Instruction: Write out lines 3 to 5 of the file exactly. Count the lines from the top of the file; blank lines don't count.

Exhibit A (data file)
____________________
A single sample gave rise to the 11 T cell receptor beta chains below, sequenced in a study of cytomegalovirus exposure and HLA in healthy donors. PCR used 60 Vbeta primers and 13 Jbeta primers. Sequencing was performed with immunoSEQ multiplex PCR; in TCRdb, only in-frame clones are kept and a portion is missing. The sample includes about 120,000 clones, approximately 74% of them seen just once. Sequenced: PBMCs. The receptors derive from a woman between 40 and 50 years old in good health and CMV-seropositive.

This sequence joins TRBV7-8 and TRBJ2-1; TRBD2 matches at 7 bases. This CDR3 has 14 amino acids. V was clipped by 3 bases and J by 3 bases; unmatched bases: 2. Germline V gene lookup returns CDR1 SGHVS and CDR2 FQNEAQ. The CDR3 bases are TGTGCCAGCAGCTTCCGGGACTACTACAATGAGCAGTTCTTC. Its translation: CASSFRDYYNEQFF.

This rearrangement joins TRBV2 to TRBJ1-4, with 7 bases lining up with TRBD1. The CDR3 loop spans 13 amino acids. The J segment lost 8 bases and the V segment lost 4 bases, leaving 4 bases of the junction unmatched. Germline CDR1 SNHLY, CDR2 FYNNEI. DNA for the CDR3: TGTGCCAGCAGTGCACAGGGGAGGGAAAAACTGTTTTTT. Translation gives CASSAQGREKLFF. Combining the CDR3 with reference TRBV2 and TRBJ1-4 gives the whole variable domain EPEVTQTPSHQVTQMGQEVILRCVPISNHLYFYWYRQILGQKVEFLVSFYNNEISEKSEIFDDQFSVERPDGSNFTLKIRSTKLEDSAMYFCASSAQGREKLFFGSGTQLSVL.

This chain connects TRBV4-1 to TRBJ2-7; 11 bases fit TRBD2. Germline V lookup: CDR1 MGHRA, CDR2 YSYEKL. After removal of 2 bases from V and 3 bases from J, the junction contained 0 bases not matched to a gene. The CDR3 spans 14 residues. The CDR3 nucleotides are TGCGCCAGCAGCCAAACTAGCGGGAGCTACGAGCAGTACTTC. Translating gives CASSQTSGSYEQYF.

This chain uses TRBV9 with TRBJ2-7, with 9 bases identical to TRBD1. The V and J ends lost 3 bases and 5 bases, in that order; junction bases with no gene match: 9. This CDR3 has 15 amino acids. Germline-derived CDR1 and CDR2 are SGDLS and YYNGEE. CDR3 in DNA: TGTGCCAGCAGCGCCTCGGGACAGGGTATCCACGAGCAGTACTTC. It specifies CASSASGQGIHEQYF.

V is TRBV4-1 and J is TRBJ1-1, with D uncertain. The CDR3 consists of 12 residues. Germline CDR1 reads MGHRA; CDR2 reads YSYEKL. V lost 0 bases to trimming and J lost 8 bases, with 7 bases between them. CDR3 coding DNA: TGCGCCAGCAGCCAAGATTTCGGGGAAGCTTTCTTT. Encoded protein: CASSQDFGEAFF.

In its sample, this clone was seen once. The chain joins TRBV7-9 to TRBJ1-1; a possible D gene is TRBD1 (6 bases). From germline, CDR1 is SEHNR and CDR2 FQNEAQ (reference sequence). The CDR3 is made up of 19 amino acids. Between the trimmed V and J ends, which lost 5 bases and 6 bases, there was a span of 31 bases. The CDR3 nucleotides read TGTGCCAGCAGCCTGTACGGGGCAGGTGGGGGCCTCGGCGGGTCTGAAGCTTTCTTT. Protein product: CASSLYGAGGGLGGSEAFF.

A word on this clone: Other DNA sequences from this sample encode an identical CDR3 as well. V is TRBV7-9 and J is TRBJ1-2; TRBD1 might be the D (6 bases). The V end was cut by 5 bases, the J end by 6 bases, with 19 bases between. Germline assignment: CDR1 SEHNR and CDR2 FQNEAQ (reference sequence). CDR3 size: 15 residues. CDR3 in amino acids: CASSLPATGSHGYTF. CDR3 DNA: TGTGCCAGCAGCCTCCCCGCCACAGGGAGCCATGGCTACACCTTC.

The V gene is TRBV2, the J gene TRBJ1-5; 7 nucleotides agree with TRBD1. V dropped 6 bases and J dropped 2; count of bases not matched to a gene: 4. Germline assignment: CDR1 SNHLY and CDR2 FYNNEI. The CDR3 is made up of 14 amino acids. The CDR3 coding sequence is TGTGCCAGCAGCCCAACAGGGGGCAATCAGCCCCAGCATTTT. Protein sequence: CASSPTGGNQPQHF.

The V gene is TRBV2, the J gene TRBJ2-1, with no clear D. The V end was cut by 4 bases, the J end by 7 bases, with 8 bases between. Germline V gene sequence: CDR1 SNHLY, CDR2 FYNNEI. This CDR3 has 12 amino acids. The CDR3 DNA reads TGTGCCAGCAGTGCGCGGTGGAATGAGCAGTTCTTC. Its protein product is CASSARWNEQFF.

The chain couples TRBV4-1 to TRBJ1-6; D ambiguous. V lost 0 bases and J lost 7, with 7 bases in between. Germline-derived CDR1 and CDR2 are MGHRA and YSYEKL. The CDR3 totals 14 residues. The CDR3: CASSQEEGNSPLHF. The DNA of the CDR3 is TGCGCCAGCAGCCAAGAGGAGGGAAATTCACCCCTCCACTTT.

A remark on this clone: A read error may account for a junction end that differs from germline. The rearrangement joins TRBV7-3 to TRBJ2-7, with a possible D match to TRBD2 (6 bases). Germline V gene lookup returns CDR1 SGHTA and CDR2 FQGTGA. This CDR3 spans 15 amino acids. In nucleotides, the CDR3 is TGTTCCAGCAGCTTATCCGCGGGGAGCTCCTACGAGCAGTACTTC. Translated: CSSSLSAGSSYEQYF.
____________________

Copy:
This rearrangement joins TRBV2 to TRBJ1-4, with 7 bases lining up with TRBD1. The CDR3 loop spans 13 amino acids. The J segment lost 8 bases and the V segment lost 4 bases, leaving 4 bases of the junction unmatched. Germline CDR1 SNHLY, CDR2 FYNNEI. DNA for the CDR3: TGTGCCAGCAGTGCACAGGGGAGGGAAAAACTGTTTTTT. Translation gives CASSAQGREKLFF. Combining the CDR3 with reference TRBV2 and TRBJ1-4 gives the whole variable domain EPEVTQTPSHQVTQMGQEVILRCVPISNHLYFYWYRQILGQKVEFLVSFYNNEISEKSEIFDDQFSVERPDGSNFTLKIRSTKLEDSAMYFCASSAQGREKLFFGSGTQLSVL.

This chain connects TRBV4-1 to TRBJ2-7; 11 bases fit TRBD2. Germline V lookup: CDR1 MGHRA, CDR2 YSYEKL. After removal of 2 bases from V and 3 bases from J, the junction contained 0 bases not matched to a gene. The CDR3 spans 14 residues. The CDR3 nucleotides are TGCGCCAGCAGCCAAACTAGCGGGAGCTACGAGCAGTACTTC. Translating gives CASSQTSGSYEQYF.

This chain uses TRBV9 with TRBJ2-7, with 9 bases identical to TRBD1. The V and J ends lost 3 bases and 5 bases, in that order; junction bases with no gene match: 9. This CDR3 has 15 amino acids. Germline-derived CDR1 and CDR2 are SGDLS and YYNGEE. CDR3 in DNA: TGTGCCAGCAGCGCCTCGGGACAGGGTATCCACGAGCAGTACTTC. It specifies CASSASGQGIHEQYF.